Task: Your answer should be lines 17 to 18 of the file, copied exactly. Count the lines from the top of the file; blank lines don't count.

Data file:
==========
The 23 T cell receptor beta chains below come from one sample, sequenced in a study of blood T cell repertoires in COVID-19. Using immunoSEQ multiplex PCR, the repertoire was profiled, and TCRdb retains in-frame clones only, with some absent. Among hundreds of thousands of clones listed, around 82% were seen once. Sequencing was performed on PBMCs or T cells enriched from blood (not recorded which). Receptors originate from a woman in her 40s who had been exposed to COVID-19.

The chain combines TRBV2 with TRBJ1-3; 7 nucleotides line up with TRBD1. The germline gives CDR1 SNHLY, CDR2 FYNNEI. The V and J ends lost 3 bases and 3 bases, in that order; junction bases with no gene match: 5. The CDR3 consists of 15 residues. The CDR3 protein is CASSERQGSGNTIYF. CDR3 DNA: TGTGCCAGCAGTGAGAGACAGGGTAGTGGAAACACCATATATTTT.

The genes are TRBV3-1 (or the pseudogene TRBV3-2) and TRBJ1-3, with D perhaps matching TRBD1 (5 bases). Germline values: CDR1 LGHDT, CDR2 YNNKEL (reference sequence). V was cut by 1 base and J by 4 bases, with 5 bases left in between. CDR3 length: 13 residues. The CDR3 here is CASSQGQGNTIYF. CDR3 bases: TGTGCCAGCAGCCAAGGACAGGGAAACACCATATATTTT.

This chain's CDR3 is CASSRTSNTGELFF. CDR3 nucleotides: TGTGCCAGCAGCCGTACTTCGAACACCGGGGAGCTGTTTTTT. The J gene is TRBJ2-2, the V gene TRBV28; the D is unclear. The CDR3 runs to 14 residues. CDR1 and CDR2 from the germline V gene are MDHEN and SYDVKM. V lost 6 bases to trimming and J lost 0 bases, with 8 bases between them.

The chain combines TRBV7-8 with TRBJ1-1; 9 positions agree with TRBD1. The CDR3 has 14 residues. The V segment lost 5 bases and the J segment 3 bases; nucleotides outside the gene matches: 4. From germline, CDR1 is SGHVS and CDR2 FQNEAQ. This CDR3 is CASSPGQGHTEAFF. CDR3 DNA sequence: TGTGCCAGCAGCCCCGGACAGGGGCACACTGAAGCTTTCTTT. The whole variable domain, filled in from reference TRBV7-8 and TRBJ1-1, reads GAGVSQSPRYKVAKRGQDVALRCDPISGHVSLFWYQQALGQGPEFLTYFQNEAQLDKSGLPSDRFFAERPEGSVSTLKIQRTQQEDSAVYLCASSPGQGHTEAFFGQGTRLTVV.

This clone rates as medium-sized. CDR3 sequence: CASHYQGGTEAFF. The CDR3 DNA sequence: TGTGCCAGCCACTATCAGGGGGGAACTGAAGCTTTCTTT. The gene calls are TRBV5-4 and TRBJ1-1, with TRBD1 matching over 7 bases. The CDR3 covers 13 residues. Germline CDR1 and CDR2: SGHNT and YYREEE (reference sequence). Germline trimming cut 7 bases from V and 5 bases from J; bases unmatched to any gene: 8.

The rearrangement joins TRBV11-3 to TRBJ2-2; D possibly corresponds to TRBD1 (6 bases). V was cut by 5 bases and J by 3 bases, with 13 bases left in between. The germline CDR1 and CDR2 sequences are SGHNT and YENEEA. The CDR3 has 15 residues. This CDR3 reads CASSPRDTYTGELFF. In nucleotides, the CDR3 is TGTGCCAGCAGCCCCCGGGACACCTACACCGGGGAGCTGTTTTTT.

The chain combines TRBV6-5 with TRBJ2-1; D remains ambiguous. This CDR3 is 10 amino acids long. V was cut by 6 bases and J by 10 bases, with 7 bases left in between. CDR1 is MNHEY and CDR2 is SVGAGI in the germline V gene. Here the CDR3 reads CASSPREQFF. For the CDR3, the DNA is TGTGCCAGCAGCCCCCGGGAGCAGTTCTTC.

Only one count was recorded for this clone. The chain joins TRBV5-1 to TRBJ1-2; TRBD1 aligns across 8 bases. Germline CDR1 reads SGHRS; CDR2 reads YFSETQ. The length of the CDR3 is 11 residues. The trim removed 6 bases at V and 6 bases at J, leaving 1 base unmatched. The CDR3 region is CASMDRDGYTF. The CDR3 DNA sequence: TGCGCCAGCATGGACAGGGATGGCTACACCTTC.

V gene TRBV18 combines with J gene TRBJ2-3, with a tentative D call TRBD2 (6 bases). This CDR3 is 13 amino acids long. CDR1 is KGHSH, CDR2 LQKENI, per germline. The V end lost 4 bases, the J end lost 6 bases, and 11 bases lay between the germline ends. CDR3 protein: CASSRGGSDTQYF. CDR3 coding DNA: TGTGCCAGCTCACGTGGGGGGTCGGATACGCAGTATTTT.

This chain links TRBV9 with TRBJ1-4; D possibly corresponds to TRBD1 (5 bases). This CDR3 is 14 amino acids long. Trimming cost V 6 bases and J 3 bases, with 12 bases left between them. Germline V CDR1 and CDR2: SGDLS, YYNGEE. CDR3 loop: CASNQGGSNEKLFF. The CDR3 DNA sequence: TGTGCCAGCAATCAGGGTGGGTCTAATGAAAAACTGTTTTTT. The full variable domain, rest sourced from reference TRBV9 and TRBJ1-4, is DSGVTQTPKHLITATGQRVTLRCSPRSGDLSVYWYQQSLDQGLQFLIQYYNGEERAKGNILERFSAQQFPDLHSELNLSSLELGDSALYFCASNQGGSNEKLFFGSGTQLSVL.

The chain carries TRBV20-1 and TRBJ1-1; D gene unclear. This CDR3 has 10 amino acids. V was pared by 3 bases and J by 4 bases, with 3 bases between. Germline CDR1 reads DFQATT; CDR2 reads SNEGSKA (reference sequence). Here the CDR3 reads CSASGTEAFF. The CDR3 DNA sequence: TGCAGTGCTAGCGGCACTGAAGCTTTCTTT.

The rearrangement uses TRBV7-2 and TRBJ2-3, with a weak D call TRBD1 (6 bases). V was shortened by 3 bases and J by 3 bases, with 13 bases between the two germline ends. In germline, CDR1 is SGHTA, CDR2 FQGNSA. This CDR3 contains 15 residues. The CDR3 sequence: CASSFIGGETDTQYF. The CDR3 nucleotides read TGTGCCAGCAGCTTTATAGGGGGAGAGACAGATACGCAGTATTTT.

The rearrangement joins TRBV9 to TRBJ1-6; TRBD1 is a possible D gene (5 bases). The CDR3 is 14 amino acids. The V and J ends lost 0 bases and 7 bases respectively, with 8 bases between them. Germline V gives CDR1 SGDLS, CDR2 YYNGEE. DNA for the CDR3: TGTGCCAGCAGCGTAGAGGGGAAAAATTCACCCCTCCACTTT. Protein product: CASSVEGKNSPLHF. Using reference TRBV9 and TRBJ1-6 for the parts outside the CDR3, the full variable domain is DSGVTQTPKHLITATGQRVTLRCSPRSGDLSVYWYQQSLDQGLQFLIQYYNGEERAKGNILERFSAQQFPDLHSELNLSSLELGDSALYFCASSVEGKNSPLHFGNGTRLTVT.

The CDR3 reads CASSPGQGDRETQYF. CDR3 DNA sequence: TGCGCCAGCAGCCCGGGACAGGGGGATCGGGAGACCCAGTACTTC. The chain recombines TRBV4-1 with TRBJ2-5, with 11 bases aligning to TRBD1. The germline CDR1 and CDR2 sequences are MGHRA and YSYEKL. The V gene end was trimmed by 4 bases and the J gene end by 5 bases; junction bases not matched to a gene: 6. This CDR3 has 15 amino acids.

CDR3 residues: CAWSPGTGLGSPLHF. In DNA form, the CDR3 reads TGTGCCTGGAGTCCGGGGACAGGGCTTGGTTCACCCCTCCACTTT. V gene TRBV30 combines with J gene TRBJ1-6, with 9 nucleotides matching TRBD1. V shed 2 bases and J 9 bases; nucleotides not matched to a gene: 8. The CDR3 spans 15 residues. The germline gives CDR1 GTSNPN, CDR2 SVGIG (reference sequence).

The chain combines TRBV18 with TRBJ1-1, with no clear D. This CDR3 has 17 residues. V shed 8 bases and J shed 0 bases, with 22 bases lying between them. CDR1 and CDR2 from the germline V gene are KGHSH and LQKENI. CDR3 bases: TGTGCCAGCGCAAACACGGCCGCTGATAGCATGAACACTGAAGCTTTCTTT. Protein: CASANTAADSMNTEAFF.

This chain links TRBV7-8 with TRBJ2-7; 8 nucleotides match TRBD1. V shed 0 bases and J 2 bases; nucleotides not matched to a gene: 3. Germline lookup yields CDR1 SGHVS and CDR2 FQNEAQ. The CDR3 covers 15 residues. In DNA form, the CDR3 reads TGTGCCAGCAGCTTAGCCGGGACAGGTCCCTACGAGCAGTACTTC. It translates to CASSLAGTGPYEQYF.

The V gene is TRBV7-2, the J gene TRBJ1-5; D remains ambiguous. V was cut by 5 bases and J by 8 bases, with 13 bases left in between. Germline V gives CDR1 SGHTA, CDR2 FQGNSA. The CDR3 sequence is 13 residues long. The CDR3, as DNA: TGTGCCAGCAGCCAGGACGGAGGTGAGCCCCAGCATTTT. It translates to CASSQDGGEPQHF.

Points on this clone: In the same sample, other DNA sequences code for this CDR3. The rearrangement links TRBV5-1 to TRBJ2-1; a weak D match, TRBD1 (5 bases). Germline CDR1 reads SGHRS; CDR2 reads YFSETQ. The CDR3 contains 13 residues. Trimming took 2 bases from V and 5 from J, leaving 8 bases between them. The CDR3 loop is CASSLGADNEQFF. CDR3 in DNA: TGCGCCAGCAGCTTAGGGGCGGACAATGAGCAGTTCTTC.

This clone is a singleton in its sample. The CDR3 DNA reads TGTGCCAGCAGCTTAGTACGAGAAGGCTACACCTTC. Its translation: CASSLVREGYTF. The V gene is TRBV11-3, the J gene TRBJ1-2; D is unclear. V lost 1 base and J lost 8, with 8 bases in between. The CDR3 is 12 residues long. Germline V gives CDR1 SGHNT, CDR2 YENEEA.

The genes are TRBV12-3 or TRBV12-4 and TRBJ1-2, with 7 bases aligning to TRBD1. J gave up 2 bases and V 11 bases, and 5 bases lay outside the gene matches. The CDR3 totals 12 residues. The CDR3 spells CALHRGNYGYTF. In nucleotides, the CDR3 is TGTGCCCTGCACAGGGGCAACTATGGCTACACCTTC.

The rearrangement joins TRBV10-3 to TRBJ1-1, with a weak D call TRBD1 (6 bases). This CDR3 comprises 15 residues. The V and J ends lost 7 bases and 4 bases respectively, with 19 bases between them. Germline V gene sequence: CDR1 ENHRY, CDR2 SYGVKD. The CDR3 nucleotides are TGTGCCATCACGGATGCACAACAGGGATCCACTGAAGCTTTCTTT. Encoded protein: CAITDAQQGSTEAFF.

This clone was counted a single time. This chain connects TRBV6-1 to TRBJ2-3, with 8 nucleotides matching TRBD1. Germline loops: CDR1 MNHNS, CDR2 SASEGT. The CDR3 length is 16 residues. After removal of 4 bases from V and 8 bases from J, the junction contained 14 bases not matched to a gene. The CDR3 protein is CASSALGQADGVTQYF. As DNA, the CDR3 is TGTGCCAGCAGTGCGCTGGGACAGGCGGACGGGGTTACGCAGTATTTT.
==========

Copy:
The chain combines TRBV18 with TRBJ1-1, with no clear D. This CDR3 has 17 residues. V shed 8 bases and J shed 0 bases, with 22 bases lying between them. CDR1 and CDR2 from the germline V gene are KGHSH and LQKENI. CDR3 bases: TGTGCCAGCGCAAACACGGCCGCTGATAGCATGAACACTGAAGCTTTCTTT. Protein: CASANTAADSMNTEAFF.

This chain links TRBV7-8 with TRBJ2-7; 8 nucleotides match TRBD1. V shed 0 bases and J 2 bases; nucleotides not matched to a gene: 3. Germline lookup yields CDR1 SGHVS and CDR2 FQNEAQ. The CDR3 covers 15 residues. In DNA form, the CDR3 reads TGTGCCAGCAGCTTAGCCGGGACAGGTCCCTACGAGCAGTACTTC. It translates to CASSLAGTGPYEQYF.